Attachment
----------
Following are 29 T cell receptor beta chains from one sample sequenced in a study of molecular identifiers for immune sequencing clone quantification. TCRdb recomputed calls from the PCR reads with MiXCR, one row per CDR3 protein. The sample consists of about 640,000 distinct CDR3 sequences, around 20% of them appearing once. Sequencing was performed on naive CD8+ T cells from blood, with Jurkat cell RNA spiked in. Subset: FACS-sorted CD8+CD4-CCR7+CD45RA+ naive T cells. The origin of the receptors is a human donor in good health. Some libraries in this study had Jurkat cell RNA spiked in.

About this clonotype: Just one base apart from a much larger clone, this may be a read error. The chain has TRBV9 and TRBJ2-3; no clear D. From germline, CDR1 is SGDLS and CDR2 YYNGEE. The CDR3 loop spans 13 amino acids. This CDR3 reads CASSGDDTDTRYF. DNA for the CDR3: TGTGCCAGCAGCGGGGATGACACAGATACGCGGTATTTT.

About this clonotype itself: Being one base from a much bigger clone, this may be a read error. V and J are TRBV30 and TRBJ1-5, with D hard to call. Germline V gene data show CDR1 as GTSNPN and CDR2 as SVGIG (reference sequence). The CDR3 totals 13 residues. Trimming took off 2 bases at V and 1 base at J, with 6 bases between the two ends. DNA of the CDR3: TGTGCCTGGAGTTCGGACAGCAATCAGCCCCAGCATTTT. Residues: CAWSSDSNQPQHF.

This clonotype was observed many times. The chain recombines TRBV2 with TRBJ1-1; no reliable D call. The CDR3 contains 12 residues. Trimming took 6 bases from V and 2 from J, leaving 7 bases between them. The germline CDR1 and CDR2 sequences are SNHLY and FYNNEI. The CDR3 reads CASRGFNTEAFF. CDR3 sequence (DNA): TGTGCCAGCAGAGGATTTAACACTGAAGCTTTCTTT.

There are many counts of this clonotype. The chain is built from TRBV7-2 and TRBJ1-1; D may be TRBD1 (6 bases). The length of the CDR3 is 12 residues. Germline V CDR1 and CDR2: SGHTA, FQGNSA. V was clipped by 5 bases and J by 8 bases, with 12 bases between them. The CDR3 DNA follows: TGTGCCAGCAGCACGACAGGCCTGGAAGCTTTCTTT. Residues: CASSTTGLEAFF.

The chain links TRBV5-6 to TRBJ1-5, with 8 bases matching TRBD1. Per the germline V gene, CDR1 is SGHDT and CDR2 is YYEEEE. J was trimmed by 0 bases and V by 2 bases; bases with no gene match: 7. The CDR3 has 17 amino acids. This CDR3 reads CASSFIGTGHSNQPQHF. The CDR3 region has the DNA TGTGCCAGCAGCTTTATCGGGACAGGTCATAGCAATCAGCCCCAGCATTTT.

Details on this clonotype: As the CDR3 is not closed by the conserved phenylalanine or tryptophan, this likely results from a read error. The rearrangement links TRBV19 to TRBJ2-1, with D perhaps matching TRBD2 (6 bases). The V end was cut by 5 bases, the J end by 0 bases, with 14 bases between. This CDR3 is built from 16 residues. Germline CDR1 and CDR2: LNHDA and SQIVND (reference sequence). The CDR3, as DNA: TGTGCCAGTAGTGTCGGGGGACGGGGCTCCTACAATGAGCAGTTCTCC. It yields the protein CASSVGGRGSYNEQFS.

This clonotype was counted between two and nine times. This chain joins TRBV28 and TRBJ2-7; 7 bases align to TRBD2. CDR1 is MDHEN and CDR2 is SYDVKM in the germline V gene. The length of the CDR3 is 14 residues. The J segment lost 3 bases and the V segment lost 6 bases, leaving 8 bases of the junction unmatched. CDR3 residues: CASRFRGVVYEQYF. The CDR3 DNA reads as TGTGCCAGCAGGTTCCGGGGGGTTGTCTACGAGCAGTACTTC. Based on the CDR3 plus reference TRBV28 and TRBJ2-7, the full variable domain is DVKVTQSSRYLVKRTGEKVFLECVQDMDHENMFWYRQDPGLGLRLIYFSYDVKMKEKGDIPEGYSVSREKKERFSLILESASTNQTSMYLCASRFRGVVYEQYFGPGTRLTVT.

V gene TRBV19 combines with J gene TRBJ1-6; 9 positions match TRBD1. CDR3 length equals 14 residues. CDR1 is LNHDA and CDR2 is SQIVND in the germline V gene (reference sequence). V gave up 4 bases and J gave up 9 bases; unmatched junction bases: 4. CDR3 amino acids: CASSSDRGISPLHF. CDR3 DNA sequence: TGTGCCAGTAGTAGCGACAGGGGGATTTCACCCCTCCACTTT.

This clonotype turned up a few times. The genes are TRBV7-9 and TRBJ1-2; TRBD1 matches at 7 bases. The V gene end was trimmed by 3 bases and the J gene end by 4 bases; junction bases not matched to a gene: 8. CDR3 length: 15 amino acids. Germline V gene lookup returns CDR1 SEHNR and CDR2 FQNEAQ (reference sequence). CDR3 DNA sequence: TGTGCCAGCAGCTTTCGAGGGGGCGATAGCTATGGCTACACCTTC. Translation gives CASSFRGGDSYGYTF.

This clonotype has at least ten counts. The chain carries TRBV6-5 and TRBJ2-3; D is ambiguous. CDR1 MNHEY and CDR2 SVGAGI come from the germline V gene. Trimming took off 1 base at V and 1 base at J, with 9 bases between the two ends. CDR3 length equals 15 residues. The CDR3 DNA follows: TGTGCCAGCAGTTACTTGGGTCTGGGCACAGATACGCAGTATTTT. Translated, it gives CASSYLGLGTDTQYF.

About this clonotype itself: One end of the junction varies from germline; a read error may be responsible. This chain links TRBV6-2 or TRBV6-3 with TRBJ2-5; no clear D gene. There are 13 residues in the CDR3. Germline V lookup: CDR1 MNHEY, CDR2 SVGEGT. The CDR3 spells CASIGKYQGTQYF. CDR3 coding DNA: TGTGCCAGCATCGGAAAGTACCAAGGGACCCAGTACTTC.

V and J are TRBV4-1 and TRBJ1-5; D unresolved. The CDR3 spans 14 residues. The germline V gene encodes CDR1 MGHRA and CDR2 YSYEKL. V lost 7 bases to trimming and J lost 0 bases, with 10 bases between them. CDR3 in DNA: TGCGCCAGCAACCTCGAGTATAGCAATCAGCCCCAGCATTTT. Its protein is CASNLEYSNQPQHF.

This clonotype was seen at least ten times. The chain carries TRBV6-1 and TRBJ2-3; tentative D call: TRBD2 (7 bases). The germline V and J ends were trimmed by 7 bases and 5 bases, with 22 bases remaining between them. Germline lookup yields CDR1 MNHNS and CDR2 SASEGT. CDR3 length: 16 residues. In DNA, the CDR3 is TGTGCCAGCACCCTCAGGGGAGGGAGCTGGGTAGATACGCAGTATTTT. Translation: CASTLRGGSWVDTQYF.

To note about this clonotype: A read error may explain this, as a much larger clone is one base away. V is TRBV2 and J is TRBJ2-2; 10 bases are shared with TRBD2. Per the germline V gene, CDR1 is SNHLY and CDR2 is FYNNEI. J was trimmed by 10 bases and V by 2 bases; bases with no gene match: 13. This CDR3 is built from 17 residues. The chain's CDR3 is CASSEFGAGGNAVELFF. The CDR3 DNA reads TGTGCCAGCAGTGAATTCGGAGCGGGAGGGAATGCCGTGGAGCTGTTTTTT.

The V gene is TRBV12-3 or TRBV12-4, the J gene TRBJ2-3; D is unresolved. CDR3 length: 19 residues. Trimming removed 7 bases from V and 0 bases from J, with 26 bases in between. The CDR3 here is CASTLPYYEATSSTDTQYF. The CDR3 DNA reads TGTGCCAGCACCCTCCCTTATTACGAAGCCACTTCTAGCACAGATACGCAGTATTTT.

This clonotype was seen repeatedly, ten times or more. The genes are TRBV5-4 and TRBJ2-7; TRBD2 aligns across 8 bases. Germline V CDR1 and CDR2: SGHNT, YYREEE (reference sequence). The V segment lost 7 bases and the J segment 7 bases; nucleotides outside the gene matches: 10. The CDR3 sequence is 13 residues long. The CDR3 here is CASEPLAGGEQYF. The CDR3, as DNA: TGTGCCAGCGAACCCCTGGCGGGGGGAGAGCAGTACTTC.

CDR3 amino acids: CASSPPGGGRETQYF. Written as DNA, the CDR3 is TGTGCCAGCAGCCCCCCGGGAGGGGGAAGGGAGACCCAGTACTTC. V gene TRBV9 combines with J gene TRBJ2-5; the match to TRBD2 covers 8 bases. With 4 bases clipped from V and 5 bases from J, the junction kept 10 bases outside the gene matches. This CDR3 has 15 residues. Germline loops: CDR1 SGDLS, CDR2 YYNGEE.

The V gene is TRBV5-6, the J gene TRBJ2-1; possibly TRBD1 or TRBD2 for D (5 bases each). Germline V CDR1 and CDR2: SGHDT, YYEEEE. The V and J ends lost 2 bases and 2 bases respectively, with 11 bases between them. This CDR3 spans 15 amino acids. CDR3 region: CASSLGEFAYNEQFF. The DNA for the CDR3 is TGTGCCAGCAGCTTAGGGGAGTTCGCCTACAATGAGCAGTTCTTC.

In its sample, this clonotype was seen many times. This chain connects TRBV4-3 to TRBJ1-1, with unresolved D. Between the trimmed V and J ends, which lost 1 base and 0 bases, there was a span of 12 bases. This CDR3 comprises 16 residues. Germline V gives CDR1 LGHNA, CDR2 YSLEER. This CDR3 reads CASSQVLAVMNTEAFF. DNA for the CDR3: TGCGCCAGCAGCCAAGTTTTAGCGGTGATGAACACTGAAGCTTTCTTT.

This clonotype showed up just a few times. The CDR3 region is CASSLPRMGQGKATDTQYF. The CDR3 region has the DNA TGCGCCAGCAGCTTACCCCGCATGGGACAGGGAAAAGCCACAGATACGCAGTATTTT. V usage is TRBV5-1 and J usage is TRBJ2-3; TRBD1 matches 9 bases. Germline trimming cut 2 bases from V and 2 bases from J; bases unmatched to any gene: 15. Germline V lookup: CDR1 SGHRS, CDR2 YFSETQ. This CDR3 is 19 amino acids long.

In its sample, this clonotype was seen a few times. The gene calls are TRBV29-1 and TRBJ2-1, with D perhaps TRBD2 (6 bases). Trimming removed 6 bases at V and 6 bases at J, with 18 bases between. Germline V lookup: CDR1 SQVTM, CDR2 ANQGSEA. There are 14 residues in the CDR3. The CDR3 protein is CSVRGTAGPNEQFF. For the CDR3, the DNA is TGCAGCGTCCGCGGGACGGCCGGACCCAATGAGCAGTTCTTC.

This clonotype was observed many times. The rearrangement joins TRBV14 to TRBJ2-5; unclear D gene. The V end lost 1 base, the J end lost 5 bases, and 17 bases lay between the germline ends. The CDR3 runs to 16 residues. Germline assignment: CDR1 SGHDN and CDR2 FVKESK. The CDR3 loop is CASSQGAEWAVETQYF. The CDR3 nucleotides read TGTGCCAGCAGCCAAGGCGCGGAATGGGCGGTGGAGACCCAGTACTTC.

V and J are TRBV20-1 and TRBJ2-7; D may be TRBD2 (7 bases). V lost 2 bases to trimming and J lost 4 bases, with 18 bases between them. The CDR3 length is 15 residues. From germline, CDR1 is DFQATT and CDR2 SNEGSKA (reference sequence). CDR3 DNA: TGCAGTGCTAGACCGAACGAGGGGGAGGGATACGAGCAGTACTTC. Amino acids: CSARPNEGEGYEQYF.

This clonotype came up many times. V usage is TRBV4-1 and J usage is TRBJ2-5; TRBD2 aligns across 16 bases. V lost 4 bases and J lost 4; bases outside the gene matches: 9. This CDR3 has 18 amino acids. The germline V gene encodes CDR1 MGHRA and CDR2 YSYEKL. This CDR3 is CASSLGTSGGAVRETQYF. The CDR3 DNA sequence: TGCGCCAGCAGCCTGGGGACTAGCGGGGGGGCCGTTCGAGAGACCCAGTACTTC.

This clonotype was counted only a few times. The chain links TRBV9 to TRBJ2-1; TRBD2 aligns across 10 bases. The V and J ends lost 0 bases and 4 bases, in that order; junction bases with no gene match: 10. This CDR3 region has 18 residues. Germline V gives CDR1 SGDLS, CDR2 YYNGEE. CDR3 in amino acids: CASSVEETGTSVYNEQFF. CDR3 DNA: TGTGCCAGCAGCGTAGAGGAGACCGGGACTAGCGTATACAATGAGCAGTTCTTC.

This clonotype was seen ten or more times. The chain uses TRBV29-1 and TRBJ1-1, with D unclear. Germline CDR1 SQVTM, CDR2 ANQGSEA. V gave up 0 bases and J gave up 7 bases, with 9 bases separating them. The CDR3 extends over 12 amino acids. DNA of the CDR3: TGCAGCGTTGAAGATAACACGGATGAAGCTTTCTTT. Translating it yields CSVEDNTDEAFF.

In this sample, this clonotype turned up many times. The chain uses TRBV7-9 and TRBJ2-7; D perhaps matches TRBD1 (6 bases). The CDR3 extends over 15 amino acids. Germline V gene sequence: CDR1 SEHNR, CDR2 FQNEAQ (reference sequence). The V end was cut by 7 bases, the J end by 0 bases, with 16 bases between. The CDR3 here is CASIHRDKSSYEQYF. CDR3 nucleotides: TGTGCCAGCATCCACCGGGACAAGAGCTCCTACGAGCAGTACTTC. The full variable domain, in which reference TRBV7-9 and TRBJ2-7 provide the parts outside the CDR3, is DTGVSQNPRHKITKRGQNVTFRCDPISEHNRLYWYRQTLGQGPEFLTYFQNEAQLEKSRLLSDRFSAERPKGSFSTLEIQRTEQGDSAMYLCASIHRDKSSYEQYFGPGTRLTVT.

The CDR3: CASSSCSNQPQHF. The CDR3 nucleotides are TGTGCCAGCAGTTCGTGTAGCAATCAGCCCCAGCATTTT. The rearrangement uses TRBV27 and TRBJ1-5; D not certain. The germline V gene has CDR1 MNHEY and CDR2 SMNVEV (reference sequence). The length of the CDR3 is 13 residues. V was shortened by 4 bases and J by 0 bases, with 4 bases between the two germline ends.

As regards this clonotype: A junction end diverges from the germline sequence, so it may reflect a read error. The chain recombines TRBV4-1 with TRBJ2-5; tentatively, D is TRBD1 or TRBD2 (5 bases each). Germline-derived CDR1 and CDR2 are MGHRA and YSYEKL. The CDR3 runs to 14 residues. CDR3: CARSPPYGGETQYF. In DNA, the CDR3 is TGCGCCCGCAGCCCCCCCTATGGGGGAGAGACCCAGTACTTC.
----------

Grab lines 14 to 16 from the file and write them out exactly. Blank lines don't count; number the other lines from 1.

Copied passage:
This clonotype was seen at least ten times. The chain carries TRBV6-1 and TRBJ2-3; tentative D call: TRBD2 (7 bases). The germline V and J ends were trimmed by 7 bases and 5 bases, with 22 bases remaining between them. Germline lookup yields CDR1 MNHNS and CDR2 SASEGT. CDR3 length: 16 residues. In DNA, the CDR3 is TGTGCCAGCACCCTCAGGGGAGGGAGCTGGGTAGATACGCAGTATTTT. Translation: CASTLRGGSWVDTQYF.

To note about this clonotype: A read error may explain this, as a much larger clone is one base away. V is TRBV2 and J is TRBJ2-2; 10 bases are shared with TRBD2. Per the germline V gene, CDR1 is SNHLY and CDR2 is FYNNEI. J was trimmed by 10 bases and V by 2 bases; bases with no gene match: 13. This CDR3 is built from 17 residues. The chain's CDR3 is CASSEFGAGGNAVELFF. The CDR3 DNA reads TGTGCCAGCAGTGAATTCGGAGCGGGAGGGAATGCCGTGGAGCTGTTTTTT.

The V gene is TRBV12-3 or TRBV12-4, the J gene TRBJ2-3; D is unresolved. CDR3 length: 19 residues. Trimming removed 7 bases from V and 0 bases from J, with 26 bases in between. The CDR3 here is CASTLPYYEATSSTDTQYF. The CDR3 DNA reads TGTGCCAGCACCCTCCCTTATTACGAAGCCACTTCTAGCACAGATACGCAGTATTTT.